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Economy Statement by Benjamin Harris, Assistant Secretary for Economy Policy,

Economic data were mixed in the second quarter of 2022.  Real GDP contracted mildly for a second consecutive quarter, but employment continued to rise.  Firms added an average of 375,000 jobs per month and the unemployment rate remained near a half-century low.  Surging energy and food prices—due in part to Russia’s invasion of Ukraine—pushed up headline inflation to new highs, though core inflation remained elevated as well.  At the same time, housing data suggested the start of a market correction as high house prices and rising interest rates constrained demand for new and existing homes.

As in the first quarter, the economic environment was framed by the emergence of new coronavirus variants, tightening monetary policy, negative impacts from Russia’s invasion of Ukraine, and supply-demand mismatches.  Production was constrained by physical disruption of transportation and other aspects of supply chains, including COVID-related lockdowns, and continued shortages of production materials, such as semiconductors for motor vehicles.  Inflation at the headline and core levels has continued to climb this year, but at the margins, there is some easing of prices in some markets: the federal government has taken a variety of steps to reduce gasoline prices and tightness in grain markets may be loosening.

GDP Growth

According to the advance estimate of second quarter GDP (released Thursday, July 28), real GDP declined by 0.9 percent at an annual rate, following a 1.6 percent drop in the first quarter.   The pullback in economic activity in the second quarter primarily reflected a significantly slower build-up of private inventories, in addition to less residential investment and government spending.  By contrast, net exports and personal consumption expenditures (PCE) both contributed positively to GDP growth.  Despite two consecutive quarters of modest contraction, real GDP was still up 1.6 percent over the last four quarters.

Real private domestic final purchases (PDFP)—the sum of personal consumption, business fixed investment, and residential investment—was flat in the second quarter, after rising 3.0 percent at an annual rate in the first quarter.  This measure, which excludes final public and international demand for goods and services, as well as the change in private inventories, is typically a better indicator of the private sector’s capacity to generate self-sustaining growth.  A flat reading for PDFP indicates a slowing in underlying growth.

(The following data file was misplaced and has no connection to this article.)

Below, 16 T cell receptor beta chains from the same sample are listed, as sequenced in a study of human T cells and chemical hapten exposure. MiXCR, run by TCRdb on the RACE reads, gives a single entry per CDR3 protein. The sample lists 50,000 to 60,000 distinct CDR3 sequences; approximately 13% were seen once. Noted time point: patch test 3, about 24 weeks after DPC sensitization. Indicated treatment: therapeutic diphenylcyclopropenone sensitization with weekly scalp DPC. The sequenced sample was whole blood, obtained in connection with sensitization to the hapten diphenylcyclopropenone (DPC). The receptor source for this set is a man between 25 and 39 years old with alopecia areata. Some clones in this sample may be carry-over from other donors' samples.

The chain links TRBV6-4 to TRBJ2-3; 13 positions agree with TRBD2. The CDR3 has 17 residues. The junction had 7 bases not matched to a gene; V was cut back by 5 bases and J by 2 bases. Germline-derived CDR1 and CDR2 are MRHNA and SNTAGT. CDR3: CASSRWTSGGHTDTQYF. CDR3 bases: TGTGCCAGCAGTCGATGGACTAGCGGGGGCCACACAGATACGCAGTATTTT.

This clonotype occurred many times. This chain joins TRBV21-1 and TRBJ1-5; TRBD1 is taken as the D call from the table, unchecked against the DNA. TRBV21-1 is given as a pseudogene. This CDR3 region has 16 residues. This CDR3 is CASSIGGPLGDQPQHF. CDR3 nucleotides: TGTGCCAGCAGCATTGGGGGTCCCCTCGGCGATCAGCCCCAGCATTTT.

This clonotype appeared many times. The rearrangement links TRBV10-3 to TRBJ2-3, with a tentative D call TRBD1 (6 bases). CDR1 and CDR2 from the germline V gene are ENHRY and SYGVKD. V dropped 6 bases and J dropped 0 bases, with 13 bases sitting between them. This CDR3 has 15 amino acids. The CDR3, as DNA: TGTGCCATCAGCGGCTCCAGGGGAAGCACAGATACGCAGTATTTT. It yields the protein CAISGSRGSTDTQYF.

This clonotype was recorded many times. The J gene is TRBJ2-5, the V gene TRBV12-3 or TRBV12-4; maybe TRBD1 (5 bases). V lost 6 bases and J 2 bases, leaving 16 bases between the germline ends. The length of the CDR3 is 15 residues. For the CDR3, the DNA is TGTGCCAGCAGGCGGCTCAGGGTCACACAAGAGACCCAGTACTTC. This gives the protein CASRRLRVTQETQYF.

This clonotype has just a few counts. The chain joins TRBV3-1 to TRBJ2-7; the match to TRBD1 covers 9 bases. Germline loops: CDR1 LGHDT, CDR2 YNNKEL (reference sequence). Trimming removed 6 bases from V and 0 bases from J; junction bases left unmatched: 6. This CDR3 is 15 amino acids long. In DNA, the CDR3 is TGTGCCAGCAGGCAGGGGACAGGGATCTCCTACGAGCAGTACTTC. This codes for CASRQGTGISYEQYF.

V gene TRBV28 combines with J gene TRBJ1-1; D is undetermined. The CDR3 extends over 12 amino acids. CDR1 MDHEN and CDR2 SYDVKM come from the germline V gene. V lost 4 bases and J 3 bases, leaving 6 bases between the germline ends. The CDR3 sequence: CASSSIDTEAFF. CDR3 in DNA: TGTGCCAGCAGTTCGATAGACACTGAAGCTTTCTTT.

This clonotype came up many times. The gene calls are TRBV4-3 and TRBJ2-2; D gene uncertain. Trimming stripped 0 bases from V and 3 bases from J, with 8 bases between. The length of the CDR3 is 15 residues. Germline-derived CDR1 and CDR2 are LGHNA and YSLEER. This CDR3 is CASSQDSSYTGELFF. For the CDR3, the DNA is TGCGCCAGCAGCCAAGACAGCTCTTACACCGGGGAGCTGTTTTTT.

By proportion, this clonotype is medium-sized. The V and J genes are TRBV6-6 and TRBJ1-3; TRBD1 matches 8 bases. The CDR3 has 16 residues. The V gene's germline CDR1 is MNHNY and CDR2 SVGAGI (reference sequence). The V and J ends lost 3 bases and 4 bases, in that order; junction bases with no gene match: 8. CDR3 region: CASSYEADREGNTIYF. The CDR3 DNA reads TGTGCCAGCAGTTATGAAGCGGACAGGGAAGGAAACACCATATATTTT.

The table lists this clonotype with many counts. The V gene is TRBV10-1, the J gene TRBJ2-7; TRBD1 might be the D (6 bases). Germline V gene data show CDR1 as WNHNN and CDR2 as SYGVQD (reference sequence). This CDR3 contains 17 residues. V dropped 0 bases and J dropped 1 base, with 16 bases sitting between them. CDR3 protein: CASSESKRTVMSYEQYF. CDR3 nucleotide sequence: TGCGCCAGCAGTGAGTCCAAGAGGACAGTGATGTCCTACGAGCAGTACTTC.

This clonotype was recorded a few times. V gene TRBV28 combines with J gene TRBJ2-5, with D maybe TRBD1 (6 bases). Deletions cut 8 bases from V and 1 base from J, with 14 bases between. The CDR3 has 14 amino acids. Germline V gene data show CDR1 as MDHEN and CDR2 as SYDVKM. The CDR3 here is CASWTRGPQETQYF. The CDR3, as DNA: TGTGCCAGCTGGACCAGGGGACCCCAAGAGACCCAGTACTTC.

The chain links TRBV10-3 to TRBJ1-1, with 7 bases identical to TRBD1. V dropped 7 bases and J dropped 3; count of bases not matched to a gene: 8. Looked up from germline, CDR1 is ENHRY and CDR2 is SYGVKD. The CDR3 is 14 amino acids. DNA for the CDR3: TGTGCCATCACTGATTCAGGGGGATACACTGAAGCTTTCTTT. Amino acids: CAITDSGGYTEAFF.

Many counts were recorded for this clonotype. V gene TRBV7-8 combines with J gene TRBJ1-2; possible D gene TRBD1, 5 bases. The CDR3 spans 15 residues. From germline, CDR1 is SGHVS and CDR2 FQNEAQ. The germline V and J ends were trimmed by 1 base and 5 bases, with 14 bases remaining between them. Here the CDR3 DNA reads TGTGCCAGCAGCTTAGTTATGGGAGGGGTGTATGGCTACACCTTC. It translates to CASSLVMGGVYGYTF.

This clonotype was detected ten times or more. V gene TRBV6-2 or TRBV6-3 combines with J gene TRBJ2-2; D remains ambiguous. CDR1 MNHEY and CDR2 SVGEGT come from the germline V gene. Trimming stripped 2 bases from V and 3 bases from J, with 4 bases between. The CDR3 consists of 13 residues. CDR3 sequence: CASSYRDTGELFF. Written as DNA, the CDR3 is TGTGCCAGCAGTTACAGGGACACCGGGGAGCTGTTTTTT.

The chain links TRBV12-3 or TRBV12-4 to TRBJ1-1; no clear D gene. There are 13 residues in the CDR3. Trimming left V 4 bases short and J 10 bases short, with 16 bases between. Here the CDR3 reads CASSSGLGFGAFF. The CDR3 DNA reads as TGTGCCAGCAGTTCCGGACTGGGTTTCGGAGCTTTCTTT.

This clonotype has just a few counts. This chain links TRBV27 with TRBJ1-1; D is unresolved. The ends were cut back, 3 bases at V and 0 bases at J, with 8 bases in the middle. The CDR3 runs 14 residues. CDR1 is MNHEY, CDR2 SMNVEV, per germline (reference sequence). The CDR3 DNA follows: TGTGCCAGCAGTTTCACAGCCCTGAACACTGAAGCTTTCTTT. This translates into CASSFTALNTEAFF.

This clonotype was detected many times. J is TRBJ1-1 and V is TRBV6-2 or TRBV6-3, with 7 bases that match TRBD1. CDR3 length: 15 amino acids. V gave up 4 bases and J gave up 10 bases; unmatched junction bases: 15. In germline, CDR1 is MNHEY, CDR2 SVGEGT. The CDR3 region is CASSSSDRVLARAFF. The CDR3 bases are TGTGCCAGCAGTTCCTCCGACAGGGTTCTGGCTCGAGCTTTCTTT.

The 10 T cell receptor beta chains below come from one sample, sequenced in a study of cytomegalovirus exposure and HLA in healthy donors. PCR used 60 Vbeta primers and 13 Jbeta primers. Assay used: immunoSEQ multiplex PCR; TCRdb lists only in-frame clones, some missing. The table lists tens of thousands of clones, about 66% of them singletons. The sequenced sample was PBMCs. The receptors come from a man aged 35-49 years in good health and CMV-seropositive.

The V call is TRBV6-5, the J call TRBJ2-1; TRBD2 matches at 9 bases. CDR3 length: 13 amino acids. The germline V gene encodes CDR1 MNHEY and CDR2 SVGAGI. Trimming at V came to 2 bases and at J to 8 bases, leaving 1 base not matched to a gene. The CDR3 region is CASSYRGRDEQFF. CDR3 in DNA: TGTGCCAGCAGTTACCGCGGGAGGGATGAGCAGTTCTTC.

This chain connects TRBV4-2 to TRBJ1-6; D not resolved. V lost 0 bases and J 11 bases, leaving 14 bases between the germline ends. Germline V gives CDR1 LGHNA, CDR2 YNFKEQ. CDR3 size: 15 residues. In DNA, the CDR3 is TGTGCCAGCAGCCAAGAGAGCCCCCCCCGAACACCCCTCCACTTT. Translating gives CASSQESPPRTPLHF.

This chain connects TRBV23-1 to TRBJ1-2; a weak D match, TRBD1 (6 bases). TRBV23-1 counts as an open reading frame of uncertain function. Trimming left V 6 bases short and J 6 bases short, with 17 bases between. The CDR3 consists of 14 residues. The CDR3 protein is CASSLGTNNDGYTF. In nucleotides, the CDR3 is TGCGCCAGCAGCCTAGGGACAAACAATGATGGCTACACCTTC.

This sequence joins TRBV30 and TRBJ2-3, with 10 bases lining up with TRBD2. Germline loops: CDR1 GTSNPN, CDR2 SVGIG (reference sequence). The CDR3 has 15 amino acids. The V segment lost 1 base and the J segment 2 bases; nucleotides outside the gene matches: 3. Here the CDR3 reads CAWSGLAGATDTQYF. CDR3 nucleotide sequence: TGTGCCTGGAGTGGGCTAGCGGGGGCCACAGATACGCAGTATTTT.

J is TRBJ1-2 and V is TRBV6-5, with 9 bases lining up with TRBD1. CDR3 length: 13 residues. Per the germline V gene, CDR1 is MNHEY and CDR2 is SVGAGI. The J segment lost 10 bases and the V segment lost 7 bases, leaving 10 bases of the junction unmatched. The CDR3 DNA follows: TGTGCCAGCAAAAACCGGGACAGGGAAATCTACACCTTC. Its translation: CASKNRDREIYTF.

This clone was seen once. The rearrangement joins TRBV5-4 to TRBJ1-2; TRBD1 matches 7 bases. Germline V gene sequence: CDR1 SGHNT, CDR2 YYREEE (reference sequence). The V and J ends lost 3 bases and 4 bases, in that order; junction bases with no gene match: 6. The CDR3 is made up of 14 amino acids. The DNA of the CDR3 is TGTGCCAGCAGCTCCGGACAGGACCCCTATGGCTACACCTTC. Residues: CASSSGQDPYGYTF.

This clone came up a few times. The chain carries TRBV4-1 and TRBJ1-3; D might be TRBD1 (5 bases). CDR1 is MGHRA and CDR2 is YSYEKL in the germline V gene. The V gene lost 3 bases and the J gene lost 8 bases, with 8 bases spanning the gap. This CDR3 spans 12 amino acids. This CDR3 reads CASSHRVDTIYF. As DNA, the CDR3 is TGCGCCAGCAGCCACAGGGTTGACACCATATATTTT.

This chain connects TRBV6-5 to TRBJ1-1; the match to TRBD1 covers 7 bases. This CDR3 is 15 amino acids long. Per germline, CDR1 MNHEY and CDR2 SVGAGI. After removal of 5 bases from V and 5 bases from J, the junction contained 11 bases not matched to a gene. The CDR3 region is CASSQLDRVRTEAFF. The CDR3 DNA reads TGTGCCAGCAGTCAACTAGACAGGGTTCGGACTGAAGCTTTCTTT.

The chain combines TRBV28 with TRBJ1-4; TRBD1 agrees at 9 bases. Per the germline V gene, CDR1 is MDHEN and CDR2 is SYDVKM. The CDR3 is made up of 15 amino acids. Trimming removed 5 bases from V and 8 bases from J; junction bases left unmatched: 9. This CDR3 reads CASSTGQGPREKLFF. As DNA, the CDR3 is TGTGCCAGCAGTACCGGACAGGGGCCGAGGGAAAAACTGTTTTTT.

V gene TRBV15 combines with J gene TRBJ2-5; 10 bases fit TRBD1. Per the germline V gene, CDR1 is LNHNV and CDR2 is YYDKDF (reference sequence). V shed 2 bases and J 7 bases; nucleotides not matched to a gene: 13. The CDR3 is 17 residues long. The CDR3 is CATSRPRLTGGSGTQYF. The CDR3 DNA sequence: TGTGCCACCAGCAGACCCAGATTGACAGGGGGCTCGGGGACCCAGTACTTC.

Real PCE—the largest component of PDFP and roughly two-thirds of real GDP—rose by 1.0 percent in the second quarter on an annualized basis, slowing from a 1.8 percent increase in the first quarter.  Consumption reflected the rotation from goods to services as households slowly returned to pre-pandemic patterns of spending.  Consumption of services rose 4.1 percent due to recovering demand for food services and accommodations, recreation, transportation, and health care.  Meanwhile, consumption of goods fell by 4.4 percent as spending on both durable and nondurable goods pulled back from elevated levels.  Household expenditures on durable goods were 2.6 percent lower, while spending on nondurables dropped 5.5 percent.  The latter partly reflected higher prices for gasoline as well as for food and beverages consumed at home.  Although households are returning to pre-pandemic styles of consumption, the rotation remains incomplete.  The composition of total PCE remains weighted more heavily toward goods than services: as of the second quarter of 2022, the share of goods in total PCE was 4 percentage points higher than the pre-pandemic (2015-2019) average.

Business fixed investment (BFI) declined 0.1 percent in the second quarter, after surging by 10.0 percent at an annual rate in the first quarter.  This was the first decline in BFI after seven consecutive quarterly advances.  Investment in structures posed a much larger drag on growth, dropping 11.7 percent in the latest quarter, after slipping 0.9 percent in the first quarter.   Equipment investment decreased 2.7 percent in the second quarter, following a 14.1 percent jump in the previous quarter.  Investment in intellectual property products, which was the sole positive contributor to business investment spending, rose 9.2 percent at an annual rate in the second quarter, slowing modestly from a 11.2 percent advance in the first quarter.

Real residential investment—the third and final component of PDFP—fell by 14.0 percent at an annual rate in the second quarter, following a 0.4 percent increase in the previous quarter.  Lower investment was broad-based.  Single-family structures spending fell 4.2 percent while multi-family structures investment was down 5.6…

Read More: Economy Statement by Benjamin Harris, Assistant Secretary for Economy Policy,

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